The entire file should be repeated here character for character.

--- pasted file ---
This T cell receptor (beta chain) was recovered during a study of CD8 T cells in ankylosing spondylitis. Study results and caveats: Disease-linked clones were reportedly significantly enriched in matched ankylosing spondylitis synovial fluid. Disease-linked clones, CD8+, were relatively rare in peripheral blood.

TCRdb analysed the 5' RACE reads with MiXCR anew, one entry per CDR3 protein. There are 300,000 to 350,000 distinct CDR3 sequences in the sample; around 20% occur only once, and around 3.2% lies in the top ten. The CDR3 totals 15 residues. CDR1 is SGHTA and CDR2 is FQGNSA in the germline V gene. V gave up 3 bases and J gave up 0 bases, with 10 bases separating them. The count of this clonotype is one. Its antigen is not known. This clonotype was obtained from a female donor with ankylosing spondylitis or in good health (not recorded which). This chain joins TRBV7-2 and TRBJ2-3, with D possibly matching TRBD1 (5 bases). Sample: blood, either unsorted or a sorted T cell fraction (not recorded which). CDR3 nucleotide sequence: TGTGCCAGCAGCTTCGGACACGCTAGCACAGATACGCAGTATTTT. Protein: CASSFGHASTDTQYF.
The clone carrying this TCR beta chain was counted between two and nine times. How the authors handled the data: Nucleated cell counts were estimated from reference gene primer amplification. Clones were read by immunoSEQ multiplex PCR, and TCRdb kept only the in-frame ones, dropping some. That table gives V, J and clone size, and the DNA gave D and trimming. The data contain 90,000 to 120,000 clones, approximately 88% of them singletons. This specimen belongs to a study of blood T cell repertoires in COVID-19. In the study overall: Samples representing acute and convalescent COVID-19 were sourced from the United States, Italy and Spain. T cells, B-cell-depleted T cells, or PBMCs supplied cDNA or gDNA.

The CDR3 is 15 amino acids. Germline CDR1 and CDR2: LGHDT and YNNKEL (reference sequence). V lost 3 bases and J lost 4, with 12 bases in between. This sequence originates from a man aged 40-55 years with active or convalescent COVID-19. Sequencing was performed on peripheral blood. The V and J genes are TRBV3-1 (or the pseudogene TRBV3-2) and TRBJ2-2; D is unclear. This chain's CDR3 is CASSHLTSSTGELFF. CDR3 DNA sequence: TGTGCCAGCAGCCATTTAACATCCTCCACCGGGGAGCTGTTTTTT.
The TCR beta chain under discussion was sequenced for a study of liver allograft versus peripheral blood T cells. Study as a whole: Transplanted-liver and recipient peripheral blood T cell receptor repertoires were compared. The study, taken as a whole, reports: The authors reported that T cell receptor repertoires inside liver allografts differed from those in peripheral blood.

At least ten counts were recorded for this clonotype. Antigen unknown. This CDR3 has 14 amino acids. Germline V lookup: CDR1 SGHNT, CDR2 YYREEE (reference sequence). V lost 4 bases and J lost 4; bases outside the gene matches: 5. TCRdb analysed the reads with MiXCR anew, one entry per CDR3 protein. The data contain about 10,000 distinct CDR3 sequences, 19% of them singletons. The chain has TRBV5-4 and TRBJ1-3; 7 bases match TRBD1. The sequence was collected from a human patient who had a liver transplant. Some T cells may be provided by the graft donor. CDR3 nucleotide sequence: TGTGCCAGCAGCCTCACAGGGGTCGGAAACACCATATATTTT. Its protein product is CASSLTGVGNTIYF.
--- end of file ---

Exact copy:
This T cell receptor (beta chain) was recovered during a study of CD8 T cells in ankylosing spondylitis. Study results and caveats: Disease-linked clones were reportedly significantly enriched in matched ankylosing spondylitis synovial fluid. Disease-linked clones, CD8+, were relatively rare in peripheral blood.

TCRdb analysed the 5' RACE reads with MiXCR anew, one entry per CDR3 protein. There are 300,000 to 350,000 distinct CDR3 sequences in the sample; around 20% occur only once, and around 3.2% lies in the top ten. The CDR3 totals 15 residues. CDR1 is SGHTA and CDR2 is FQGNSA in the germline V gene. V gave up 3 bases and J gave up 0 bases, with 10 bases separating them. The count of this clonotype is one. Its antigen is not known. This clonotype was obtained from a female donor with ankylosing spondylitis or in good health (not recorded which). This chain joins TRBV7-2 and TRBJ2-3, with D possibly matching TRBD1 (5 bases). Sample: blood, either unsorted or a sorted T cell fraction (not recorded which). CDR3 nucleotide sequence: TGTGCCAGCAGCTTCGGACACGCTAGCACAGATACGCAGTATTTT. Protein: CASSFGHASTDTQYF.
The clone carrying this TCR beta chain was counted between two and nine times. How the authors handled the data: Nucleated cell counts were estimated from reference gene primer amplification. Clones were read by immunoSEQ multiplex PCR, and TCRdb kept only the in-frame ones, dropping some. That table gives V, J and clone size, and the DNA gave D and trimming. The data contain 90,000 to 120,000 clones, approximately 88% of them singletons. This specimen belongs to a study of blood T cell repertoires in COVID-19. In the study overall: Samples representing acute and convalescent COVID-19 were sourced from the United States, Italy and Spain. T cells, B-cell-depleted T cells, or PBMCs supplied cDNA or gDNA.

The CDR3 is 15 amino acids. Germline CDR1 and CDR2: LGHDT and YNNKEL (reference sequence). V lost 3 bases and J lost 4, with 12 bases in between. This sequence originates from a man aged 40-55 years with active or convalescent COVID-19. Sequencing was performed on peripheral blood. The V and J genes are TRBV3-1 (or the pseudogene TRBV3-2) and TRBJ2-2; D is unclear. This chain's CDR3 is CASSHLTSSTGELFF. CDR3 DNA sequence: TGTGCCAGCAGCCATTTAACATCCTCCACCGGGGAGCTGTTTTTT.
The TCR beta chain under discussion was sequenced for a study of liver allograft versus peripheral blood T cells. Study as a whole: Transplanted-liver and recipient peripheral blood T cell receptor repertoires were compared. The study, taken as a whole, reports: The authors reported that T cell receptor repertoires inside liver allografts differed from those in peripheral blood.

At least ten counts were recorded for this clonotype. Antigen unknown. This CDR3 has 14 amino acids. Germline V lookup: CDR1 SGHNT, CDR2 YYREEE (reference sequence). V lost 4 bases and J lost 4; bases outside the gene matches: 5. TCRdb analysed the reads with MiXCR anew, one entry per CDR3 protein. The data contain about 10,000 distinct CDR3 sequences, 19% of them singletons. The chain has TRBV5-4 and TRBJ1-3; 7 bases match TRBD1. The sequence was collected from a human patient who had a liver transplant. Some T cells may be provided by the graft donor. CDR3 nucleotide sequence: TGTGCCAGCAGCCTCACAGGGGTCGGAAACACCATATATTTT. Its protein product is CASSLTGVGNTIYF.